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According to the Singapore Economic Development Board (EDB), Singapore trains over 13,000 engineers and technicians annually, ensuring a steady stream of talent to the industry. EDB partners companies through various platforms such as the Singapore Industry Scholarships (SgIS), Industry Postgraduate Programme (IPP), and the EDB-NVIDIA Future Talents Program to groom the next generation of foundry engineers, IC designers, and AI talent.
Many electronics companies also provide a wide range of internship places and they collaborate with institutes of higher learning to offer students experiential learning experiences.
“The emergence and growing adoption of new technology applications in  elds such as arti cial intelligence, autonomous vehicles and smart manufacturing are long-term growth drivers that will fuel strong and diversi ed demand for semiconductor solutions,” said Mr Pee Beng Kong, Executive Director for semiconductors at EDB.
In The Business Times article, Is Singapore’s semicon sector on the skids? published on 9 November 2019, Mr Pee pointed out that the new technology markets are expected to account for more than 50 percent of Singapore’s semiconductor sector by 2030.
It augurs well that the semiconductor sector has ranked among those leading the way in adopting Industry 4.0 technologies, based on a EDB study of 200  rms that have undergone Smart Industry Readiness Index (SIRI) assessment.
The semiconductor industry accounts for more than 7 percent of Singapore’s gross domestic product, or total economic output, and is one of the largest industries within the country’s manufacturing sector. It employs
35,000 workers across 60 semiconductor companies. To future proof the businesses for a post-COVID world, companies need to adopt upskill their manpower and innovate.
Many of the world’s top Electronics Manufacturing Services (EMS) companies such as Flextronics, Solectron, and Venture are located in Singapore.
The “Global Electronic Manufacturing Services Market - Forecasts from 2020 to 2025” report by Research and Markets highlighted that the global electronics manufacturing services market is estimated at US$165.354 billion for the year 2019 growing at a CAGR of 14.17 percent to reach the market size of US$366.208 billion by 2025.
The growing demand for electric vehicles is one of the prime opportunities for electronic manufacturing service providers. The rising penetration of smart and handheld devices such as smartphones and tablets is also bolstering the growth of the market.
Original Equipment Manufacturers (OEM) are increasingly integrating advanced electronic components into electronic devices. There are also increasing opportunities for EMS companies to pursue areas such as medical devices and aerospace. Another electronic component technology that is being developed is the Organic Light Emitting Diode (OLED), which is gradually replacing LCD panels.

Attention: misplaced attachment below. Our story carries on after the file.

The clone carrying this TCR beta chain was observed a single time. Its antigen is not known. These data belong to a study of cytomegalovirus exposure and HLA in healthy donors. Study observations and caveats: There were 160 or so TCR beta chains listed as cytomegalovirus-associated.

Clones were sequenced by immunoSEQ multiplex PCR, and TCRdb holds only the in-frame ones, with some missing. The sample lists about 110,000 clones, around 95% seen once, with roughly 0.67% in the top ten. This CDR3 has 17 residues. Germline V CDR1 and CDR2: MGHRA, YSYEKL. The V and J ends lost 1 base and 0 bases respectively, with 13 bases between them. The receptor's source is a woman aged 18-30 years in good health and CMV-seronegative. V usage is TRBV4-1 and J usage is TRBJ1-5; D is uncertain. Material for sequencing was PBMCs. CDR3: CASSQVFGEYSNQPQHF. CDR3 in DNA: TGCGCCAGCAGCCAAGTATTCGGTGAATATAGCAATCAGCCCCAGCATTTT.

Singapore has emerged as the third most robust data centre market worldwide in a global ranking of 38 countries, and the only mature data centre market in South East Asia,
according to a report released by Cushman & Wakefield.
As compared to 2017, its ranking jumped four spots from seventh to third in 2019 and it retained the top position in the Asia-Paci c region. Singapore has attracted a number of tech companies to set up data centres here, the report noted.
Research and consulting  rm IndustryARC reported that the global data storage market was valued around US$35 billion - US$36 billion in 2018, and it is estimated to grow with a progressive CAGR of 18 percent to 22 percent over a forecast period 2019-2025. The analyst of the report attributes the prosperity of the data storage market to the radical adoption of cloud- based infrastructure by enterprises in order to increment their productivity.
Spurred by the rapid pace of digitisation and a surge in demand for cloud-based services, it is projected that the South East Asia region, including Singapore, Indonesia and Malaysia, will be the fastest-growing region for co- location data centres over the next  ve years, with its market size expanding by a CAGR of 13 percent between 2019 and 2024.
Facebook’s more than US$1 billion (S$1.38 billion) data centre in Singapore is slated to open in 2022. “It would be its  rst in Asia, and 15th in the world, a strong testament to Singapore’s continued strength as a global data centre powerhouse,” Cushman & Wake eld said.
International Data Corporation (IDC) predicts that the Global Datasphere will grow from 33 Zettabytes (ZB) in 2018 to 175 ZB by 2025. To keep up with the storage demands stemming from all this data creation, IDC forecasts that over 22 ZB of storage capacity must ship across all media types from 2018 to 2025, with nearly 59 percent of that capacity supplied from the Hard Disk Drive industry.

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